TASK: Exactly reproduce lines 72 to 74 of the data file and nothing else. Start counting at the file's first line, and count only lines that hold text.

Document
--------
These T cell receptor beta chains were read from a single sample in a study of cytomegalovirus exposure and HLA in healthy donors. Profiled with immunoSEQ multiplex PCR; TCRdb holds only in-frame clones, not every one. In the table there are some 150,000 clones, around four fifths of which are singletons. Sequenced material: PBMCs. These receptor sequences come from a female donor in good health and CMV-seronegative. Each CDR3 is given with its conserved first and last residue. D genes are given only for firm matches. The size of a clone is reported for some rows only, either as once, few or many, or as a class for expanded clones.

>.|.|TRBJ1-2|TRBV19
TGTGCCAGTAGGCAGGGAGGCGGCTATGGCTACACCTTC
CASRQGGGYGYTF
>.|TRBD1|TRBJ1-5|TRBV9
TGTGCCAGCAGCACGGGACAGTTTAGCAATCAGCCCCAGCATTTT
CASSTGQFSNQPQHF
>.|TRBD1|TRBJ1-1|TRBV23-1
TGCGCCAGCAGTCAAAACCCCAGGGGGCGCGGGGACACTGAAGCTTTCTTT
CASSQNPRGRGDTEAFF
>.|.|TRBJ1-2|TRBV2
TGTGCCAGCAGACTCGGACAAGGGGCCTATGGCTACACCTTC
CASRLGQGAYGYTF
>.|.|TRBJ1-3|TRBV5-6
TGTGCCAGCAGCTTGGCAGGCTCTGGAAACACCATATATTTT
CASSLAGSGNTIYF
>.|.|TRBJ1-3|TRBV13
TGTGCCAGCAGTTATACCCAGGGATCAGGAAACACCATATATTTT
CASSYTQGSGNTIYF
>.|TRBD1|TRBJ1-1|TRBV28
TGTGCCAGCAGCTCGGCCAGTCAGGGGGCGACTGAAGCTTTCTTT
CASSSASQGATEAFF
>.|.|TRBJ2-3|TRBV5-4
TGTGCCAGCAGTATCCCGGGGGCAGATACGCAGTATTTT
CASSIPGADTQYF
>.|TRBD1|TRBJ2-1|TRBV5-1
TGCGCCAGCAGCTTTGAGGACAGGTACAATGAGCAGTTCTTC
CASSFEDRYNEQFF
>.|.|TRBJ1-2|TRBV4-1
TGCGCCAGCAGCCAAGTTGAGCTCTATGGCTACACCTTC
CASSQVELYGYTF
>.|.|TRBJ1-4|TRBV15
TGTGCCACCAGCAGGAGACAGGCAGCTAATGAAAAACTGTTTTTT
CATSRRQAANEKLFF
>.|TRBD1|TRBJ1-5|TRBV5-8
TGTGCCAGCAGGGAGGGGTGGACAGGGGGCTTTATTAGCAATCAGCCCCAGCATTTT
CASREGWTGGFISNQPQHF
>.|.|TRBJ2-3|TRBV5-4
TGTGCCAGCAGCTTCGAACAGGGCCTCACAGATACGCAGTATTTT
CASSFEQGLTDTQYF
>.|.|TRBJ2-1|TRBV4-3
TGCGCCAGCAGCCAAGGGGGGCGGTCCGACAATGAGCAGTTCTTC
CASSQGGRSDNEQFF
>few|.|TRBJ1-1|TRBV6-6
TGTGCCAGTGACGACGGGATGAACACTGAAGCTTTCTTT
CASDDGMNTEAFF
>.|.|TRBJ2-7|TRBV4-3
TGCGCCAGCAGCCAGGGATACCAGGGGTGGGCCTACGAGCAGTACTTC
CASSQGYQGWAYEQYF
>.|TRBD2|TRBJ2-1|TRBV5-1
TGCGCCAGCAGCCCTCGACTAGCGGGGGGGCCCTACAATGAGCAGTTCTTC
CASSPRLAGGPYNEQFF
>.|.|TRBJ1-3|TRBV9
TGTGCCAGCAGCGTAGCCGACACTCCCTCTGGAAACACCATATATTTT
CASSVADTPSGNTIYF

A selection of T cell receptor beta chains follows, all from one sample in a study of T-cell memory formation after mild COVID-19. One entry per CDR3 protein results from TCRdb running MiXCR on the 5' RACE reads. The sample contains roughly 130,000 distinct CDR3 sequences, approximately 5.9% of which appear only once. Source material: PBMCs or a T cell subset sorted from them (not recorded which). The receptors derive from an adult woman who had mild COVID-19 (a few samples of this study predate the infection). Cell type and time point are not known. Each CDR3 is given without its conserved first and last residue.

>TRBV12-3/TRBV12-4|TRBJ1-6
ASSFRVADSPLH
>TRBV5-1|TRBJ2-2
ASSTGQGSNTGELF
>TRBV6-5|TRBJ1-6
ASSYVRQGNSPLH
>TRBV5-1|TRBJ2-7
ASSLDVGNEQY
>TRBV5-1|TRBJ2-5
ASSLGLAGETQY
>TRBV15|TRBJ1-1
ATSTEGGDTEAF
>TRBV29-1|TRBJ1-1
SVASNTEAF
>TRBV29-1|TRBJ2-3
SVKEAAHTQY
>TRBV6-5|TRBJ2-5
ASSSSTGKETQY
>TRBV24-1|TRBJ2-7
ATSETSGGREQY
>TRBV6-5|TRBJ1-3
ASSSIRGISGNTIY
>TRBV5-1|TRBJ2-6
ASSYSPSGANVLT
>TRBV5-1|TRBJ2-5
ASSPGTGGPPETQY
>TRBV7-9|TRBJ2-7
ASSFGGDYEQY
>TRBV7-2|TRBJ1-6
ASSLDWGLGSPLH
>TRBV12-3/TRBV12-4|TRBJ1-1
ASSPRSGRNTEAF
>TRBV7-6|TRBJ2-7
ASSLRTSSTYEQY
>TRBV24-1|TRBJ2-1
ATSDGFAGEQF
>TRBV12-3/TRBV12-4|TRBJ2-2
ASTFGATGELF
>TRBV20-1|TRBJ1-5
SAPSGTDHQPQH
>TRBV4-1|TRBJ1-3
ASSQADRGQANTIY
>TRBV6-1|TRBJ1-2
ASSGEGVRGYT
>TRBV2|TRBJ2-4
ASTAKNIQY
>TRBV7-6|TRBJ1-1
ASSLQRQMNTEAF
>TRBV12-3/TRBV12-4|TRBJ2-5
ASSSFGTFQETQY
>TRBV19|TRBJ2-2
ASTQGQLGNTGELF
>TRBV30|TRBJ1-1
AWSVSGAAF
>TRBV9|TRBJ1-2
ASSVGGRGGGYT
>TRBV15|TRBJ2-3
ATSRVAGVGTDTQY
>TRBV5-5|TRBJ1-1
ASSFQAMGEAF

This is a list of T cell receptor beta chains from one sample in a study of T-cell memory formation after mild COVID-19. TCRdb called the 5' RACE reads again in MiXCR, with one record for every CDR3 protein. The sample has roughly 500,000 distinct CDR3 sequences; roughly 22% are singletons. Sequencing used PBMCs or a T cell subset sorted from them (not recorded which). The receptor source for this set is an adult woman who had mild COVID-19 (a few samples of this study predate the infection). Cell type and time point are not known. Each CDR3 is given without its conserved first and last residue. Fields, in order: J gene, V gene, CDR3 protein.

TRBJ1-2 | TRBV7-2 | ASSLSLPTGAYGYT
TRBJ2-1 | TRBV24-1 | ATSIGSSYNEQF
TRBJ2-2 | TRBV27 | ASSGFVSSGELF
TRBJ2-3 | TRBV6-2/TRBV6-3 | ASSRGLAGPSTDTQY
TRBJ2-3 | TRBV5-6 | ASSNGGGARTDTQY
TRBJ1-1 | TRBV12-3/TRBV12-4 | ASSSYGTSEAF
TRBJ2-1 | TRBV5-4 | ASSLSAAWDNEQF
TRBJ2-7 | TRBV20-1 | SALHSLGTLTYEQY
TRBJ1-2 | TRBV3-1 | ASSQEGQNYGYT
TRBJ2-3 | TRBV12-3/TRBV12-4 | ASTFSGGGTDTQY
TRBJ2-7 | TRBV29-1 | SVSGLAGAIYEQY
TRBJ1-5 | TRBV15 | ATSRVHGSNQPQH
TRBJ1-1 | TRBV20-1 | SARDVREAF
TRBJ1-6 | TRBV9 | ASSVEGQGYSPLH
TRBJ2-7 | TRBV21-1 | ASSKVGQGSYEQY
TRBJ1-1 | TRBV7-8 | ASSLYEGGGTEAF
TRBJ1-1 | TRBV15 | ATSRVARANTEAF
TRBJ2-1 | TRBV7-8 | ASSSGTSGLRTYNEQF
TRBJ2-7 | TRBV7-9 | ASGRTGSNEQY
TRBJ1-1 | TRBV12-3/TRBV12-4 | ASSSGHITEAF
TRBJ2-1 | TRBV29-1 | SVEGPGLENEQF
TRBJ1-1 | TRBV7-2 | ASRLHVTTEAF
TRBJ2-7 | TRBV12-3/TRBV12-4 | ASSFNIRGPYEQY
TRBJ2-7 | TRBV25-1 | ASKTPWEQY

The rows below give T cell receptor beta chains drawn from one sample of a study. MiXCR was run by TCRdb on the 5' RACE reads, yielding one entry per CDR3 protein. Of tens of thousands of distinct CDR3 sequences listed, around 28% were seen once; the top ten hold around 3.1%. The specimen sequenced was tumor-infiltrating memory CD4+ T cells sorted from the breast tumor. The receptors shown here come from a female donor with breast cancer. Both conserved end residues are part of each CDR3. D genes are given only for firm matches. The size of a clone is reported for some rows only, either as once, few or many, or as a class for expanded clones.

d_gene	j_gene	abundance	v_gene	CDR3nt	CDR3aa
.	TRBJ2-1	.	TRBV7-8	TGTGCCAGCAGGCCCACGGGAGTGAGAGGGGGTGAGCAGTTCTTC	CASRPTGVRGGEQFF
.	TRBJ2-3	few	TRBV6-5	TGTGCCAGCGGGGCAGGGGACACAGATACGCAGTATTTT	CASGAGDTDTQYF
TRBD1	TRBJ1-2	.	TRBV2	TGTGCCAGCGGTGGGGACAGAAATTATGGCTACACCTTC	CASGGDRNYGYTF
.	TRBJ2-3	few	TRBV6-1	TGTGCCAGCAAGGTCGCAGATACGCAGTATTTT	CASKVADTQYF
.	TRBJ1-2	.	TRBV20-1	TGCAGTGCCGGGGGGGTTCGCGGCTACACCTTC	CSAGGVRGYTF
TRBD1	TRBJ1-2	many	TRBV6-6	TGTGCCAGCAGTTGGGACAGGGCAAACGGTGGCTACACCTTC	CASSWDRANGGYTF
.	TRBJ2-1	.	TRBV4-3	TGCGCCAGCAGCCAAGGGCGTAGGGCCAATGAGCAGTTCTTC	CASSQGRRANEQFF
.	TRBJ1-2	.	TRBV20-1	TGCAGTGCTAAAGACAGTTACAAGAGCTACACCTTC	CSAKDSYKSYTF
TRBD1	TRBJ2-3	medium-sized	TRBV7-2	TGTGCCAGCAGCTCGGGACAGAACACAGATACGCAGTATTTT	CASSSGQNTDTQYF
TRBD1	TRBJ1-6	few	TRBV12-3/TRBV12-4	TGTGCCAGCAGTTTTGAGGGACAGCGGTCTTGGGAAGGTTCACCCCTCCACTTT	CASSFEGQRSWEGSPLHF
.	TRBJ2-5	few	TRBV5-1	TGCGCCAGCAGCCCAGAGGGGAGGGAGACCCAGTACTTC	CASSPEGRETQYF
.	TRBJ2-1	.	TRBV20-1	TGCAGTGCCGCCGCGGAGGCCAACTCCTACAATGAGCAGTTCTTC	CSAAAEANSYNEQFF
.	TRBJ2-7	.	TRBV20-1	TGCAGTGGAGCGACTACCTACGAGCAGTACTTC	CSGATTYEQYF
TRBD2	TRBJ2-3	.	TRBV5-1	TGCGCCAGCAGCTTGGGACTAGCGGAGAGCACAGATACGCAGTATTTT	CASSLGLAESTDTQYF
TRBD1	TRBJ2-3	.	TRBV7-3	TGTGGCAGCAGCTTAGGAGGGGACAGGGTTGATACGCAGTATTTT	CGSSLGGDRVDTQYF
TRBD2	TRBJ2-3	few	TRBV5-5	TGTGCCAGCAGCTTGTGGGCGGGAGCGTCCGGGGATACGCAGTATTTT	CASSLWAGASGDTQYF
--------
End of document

SVKEAAHTQY
>TRBV6-5|TRBJ2-5
ASSSSTGKETQY